Two European low-cost, long-haul carriers—Iceland’s WOW Air and Norwegian Air Shuttle—are continuing to add new trans-Atlantic routes with bargain fares in a challenge to legacy carriers. The long-haul discount carriers are succeeding by targeting a specific consumer “pain point” among people who have the time and desire to travel, but not necessarily the funds needed to fly on the legacy carriers.
Older travelers with more established frequent flyer relationships with legacy carriers may be harder to win over to the low-cost, long-haul carriers. But it’s hard to argue with a bargain. For example, a search for a flight from Los Angeles to London, selected for a random future date, yielded a round trip ticket price of more than $1,000. The same route on a low-cost, long-haul carrier was $300 round trip.
This is a competitive wake-up call for legacy carriers, which could lose a portion of the international travel segment from their current and future frequent flyers. WOW and Norwegian are able to appeal to cost-conscious travelers, who would rather spend their money once they reach their destination, thanks to advanced aircraft technology—specifically the Airbus A320neo in the WOW fleet and the Boeing 737 Max, flown by Norwegian. These next-generation aircraft boast lower fuel consumption, which lowers operating cost and allows the airlines to price seats very efficiently.
In addition, without offering two or three different classes of service, as the legacy airlines do, the discount carriers can configure seating differently. In some cases, the one-class configuration of these new aircraft can result in a few extra seats on the plane. When tickets are a bargain, every seat matters.
Though both are equally innovative, the two European discount carriers operate on different system configurations. WOW, which began service in 2012, works on a traditional hub-and-spoke concept, with all flights from the U.S. going through Reykjavik, Iceland, for connections to 25 European destinations. Norwegian, which started long-haul flights in 2013, uses point-to-point routes, which requires more targeting of consumer tastes to keep their planes full. For example, in launching the Fort Lauderdale-Barcelona routine, Norwegian was able to appeal to Spanish-speaking consumers in Florida for whom Spain is a desired destination.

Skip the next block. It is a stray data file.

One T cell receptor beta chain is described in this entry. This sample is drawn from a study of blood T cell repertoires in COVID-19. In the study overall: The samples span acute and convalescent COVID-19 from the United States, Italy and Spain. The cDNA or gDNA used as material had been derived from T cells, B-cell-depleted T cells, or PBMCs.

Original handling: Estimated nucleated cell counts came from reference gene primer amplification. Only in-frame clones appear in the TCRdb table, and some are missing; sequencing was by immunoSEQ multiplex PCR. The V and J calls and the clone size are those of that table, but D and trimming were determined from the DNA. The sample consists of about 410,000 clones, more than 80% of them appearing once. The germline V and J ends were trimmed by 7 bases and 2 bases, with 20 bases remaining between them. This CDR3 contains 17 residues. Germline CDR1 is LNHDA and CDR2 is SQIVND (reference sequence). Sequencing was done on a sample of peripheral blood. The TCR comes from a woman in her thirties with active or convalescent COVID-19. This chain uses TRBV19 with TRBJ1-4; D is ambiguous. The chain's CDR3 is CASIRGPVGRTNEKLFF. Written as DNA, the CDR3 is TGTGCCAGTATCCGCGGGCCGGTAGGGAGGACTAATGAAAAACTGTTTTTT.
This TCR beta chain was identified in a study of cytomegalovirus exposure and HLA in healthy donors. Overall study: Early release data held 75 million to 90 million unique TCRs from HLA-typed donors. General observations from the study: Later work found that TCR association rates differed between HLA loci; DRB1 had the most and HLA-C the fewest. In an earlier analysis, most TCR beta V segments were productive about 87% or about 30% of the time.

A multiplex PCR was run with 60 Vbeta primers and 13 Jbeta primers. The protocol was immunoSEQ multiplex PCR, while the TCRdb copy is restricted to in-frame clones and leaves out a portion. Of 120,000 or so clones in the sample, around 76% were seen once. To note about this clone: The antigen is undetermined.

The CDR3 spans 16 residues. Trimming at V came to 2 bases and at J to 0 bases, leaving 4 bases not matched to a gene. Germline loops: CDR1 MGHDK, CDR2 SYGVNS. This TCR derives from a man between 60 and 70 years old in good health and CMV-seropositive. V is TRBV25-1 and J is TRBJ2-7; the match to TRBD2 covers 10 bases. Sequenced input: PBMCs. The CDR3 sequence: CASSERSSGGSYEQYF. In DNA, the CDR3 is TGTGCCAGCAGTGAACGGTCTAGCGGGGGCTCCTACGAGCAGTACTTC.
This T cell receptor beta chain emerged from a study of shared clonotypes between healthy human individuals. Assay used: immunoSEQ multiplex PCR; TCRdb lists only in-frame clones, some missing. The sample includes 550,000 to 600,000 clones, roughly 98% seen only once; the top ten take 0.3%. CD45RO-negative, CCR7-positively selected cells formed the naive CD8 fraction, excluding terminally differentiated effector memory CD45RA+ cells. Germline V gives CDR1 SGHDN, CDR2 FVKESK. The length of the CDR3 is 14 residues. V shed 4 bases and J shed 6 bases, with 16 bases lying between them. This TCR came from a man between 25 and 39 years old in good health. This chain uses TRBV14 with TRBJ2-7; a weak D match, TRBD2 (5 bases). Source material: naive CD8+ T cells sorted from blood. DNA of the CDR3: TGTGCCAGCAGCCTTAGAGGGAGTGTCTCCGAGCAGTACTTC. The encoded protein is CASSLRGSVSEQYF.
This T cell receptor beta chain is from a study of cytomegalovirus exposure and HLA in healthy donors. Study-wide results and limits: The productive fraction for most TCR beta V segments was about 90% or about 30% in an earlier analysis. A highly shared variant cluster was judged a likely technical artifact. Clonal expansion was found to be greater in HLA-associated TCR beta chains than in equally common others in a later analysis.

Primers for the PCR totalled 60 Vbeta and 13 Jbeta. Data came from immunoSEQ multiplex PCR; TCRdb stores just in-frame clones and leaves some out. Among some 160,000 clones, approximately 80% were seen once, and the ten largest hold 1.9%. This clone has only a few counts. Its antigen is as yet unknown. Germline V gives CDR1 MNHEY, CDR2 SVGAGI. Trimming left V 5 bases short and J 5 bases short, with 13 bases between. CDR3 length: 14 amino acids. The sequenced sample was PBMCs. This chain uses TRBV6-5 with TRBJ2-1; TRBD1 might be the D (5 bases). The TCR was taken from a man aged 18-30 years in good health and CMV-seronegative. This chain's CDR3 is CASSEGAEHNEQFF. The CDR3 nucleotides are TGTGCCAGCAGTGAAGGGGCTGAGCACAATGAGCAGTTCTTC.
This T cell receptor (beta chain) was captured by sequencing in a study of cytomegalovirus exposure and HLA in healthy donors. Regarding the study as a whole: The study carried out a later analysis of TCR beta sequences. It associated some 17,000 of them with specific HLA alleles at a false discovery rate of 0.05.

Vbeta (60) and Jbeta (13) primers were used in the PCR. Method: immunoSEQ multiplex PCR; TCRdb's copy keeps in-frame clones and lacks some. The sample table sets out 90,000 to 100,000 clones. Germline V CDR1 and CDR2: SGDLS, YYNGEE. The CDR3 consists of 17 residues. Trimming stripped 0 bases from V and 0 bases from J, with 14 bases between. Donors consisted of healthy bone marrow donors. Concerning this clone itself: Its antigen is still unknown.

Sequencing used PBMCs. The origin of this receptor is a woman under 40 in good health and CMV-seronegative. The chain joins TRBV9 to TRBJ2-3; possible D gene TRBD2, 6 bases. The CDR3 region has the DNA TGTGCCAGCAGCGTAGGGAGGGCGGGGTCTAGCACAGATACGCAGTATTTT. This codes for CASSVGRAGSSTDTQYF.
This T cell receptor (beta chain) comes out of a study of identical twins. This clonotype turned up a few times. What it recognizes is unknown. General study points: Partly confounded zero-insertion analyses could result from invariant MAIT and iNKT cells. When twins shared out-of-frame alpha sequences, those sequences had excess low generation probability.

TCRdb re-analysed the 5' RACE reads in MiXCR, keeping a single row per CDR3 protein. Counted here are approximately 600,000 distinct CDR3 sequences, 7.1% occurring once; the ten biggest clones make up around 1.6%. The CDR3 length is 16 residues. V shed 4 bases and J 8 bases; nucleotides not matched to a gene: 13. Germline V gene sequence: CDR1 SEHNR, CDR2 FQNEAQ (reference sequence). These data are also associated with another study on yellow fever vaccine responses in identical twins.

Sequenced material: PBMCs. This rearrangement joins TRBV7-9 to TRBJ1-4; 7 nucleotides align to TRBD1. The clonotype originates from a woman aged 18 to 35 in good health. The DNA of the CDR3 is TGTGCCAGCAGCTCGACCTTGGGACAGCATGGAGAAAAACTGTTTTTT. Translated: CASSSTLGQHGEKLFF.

Regardless of their route management, both WOW and Norwegian have demonstrated the ability to offer consistently bargain pricing, which gives them room for other intercontinental expansion. For example, Norwegian has plans to expand to South America.
The secret to their success, however, appears to be in the long hauls. A smart option for these carriers would be to continue focusing on intercontinental flights, rather than expanding regionally; for example, within Europe. Instead, they can continue to forge inter-carrier agreements that allow passengers to fly on low-cost local carriers to their final destinations.
Without question, innovative carriers such as WOW and Norwegian are changing the cost and appeal of long-haul travel, with more consistent travel bargains. In fact, as they keep the cost of airfares low, there could come a time when the taxes and fees are higher than the ticket price itself.
Dean DeBiase is adjunct lecturer of innovation and entrepreneurship at Kellogg School of Management at Northwestern University and a co-author of The Big Moo.